ROCK ISLAND ARSENAL, Ill. -- A Rock Island, Illinois, native who received three Silver Stars for heroism in the Vietnam War enthralled First Army leaders here Monday with his firsthand account of a five-day firefight in the Vietnam jungle.

"I've never been so scared in my life," said William L. Albracht, author of "Abandoned in Hell: The Fight for Vietnam's Firebase Kate". "But, once I realized I was going to die, I didn't have that fear."

Albracht spoke during a professional development session that was part of the First Army Commanders Conference being held this week at the unit's headquarters. First Army leaders participating in the session read Albracht's book before his presentation.

Albracht was serving as a Special Forces captain in 1969 in Vietnam when Firebase Kate came under heavy, incessant fire. His quick thinking and decisive actions led to the rescue of 150 American and indigenous Montagnard Soldiers.

Immediately after graduating from Alleman High School in 1966, Albracht and a friend had joined the Army. "We told the recruiter we wanted to join the Airborne infantry and go to Vietnam. He looked at us like we had two heads and said, 'You know what, I've got a couple places for you."

Eventually, Albracht found himself at Firebase Kate, a remote hilltop outpost with just 27 U.S. Soldiers and 150 South Vietnamese militiamen. In late October of 1969, 6,000 North Vietnamese Soldiers surged across the Cambodian border and launched a dawn attack with rockets, mortar, artillery, machine guns and small arms.

Albracht and the other Soldiers fended off relentless ground assaults despite being outnumbered nearly 40 to 1.

In addition to engaging in hand-to-hand combat, Albracht continually exposed himself to enemy fire to direct air strikes, guide helicopters, distribute supplies, and rescue the injured. After being wounded, Albracht refused medical evacuation and continued to fight 24 hours a day. After five days, with the water gone and ammunition running low, Albracht led a gutsy night march through enemy terrain.

Albracht explained to the assembled leaders that Army training had prepared him for this. "In Officer Candidate School, they really did their job well, then I went to Special Forces training and that was like getting a doctorate in leadership," he said. "The final decision is yours, and you have to live and die by it."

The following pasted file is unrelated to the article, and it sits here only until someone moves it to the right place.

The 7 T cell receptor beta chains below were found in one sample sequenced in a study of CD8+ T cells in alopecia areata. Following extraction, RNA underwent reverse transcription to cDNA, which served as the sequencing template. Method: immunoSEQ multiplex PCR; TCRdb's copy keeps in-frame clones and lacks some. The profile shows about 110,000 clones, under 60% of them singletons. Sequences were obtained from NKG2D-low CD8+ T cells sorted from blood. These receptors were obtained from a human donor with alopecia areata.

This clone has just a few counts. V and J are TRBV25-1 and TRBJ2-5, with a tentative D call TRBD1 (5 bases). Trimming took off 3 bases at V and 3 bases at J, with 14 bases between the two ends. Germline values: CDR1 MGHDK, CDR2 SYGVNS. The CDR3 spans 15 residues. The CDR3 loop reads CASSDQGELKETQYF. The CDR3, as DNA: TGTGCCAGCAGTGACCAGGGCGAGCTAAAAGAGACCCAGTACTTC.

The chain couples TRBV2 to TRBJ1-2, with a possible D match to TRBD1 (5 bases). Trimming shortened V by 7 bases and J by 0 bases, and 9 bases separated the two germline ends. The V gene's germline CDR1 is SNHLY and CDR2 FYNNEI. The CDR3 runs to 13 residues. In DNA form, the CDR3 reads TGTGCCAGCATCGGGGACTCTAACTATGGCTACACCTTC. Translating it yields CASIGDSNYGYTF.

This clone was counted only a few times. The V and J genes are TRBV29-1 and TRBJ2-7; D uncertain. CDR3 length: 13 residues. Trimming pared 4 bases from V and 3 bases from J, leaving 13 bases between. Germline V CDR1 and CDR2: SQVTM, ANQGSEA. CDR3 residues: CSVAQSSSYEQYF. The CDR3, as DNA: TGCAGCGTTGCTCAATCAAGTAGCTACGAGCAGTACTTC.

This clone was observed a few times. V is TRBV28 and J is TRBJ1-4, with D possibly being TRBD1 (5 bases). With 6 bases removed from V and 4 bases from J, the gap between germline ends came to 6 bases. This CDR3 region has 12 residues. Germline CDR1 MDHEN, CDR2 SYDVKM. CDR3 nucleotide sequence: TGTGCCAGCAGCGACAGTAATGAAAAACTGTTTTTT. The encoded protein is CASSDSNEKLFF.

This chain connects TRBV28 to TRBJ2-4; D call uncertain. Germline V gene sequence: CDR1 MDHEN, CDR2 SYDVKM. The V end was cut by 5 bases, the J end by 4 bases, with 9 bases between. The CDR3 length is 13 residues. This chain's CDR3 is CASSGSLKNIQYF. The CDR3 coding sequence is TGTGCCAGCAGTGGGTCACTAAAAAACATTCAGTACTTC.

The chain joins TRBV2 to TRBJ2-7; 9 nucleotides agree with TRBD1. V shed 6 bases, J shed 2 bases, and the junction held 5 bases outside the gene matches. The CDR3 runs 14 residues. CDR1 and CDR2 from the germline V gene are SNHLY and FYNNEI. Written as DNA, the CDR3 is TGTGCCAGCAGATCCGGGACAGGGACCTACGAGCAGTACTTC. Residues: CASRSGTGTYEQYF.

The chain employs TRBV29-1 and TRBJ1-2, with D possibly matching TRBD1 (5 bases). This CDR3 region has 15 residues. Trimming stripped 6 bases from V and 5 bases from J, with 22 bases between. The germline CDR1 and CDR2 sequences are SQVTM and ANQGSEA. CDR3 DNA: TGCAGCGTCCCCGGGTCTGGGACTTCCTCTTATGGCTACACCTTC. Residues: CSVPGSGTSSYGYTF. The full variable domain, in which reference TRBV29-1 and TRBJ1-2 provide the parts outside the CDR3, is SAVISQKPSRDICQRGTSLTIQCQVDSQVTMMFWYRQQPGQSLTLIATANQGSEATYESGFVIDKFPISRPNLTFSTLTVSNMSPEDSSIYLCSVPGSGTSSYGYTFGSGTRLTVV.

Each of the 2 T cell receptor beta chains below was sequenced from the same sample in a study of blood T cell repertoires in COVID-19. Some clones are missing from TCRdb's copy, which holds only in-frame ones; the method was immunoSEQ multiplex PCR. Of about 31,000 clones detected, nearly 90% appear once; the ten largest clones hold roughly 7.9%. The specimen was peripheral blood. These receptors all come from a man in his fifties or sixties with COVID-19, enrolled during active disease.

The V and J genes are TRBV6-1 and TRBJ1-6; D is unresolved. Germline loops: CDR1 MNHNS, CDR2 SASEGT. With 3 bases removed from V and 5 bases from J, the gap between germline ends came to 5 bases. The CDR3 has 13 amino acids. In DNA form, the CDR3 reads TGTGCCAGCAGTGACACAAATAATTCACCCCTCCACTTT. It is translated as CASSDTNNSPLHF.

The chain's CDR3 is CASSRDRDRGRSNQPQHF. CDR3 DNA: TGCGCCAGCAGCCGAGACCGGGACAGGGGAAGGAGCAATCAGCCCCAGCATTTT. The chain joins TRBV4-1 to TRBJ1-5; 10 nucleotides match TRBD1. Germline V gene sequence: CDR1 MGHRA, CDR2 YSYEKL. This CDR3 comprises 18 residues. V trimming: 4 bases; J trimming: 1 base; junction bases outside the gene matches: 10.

That decision-making ability is among the reasons First Army commanding general, Lt. Gen. Michael S. Tucker, asked Albracht to address First Army leaders.

"Lt. Gen. Tucker wanted me to talk about making decisions when you don't have a lot of information. Things have to be decided, men have to have orders, and they have to go forward," Albracht said. "You, as a junior officer, are right there on the lead and you have to assess the situation and make a decision. I led from the front, so I always knew what was going on and I wasn't waiting for reports to come back. If one of my elements was in trouble, I would go out and find them."

With his training and status as the only infantry officer on Firebase Kate, Albracht knew what he had to do when they ran out of water, had nearly exhausted their ammunition, and knew no air support or reinforcements were coming.

"It was up to me," he said. "We got ambushed. We knew we were going to die that night. I made my peace with the almighty and said, 'Let me get as many men out as I can before you take me.' We had to traverse the jungle, and they were out everywhere looking for us. If there was ever a perfect ambush site, that was it."

Against amazing odds, Albracht and his Soldiers made it out of danger. "We left there about 8 o'clock at night on Nov. 1 and got to safety at 11:30 the next morning," he said.

During his presentation, Albracht raised the question of whether leaders are born or made. He believes the latter.

"I was no leader in high school. The most important thing I did was play football and, as I get older, I get better," he joked. "I had no leadership skills whatsoever. But the Army, especially OCS and Special Forces, taught them to me."

His Army training included the "three m's of leadership" -- mission, men and me, in that order of importance. He applied that principle, he said, when braving enemy fire to rescue wounded Soldiers, and when refusing medical evacuation after being hit in the firefight.

"When you lead from the front, Soldiers know you're going to be with them, and they know you're taking the same gambles as they are," Albracht said. "You must consult your subordinates, but the end result will be your decision, and you will live and die by that decision. I never engaged any operation without consulting my senior noncommissioned officers and drawing on their vast knowledge. But I didn't consult them when the shots started firing.

"I knew what to do because I had been trained and knew I needed to make quick decisions under pressure. When you get ambushed, you have to keep moving. You can't sit there and fire from the kill zone."

After leaving the Army, Albracht served as a Secret Service agent, guarding four U.S. presidents. He later managed executive security operations for the Fort Motor Company. "It was Detroit; I got out of there as quick as I could," Albracht said. "I had already done a combat tour."

The session with Albracht left a strong impression on attendees. Command Sgt. Maj. Kevin J. Greene, senior enlisted advisor for the Army's Reserve's 85th Support Command, said he admired the heroism and leadership that Albracht displayed

"I thought it was a great presentation and really compelling," he said. "One of the things that amazed me the most was that he was not a bitter man after being hung out to dry like that. I can't even comprehend what that man went through."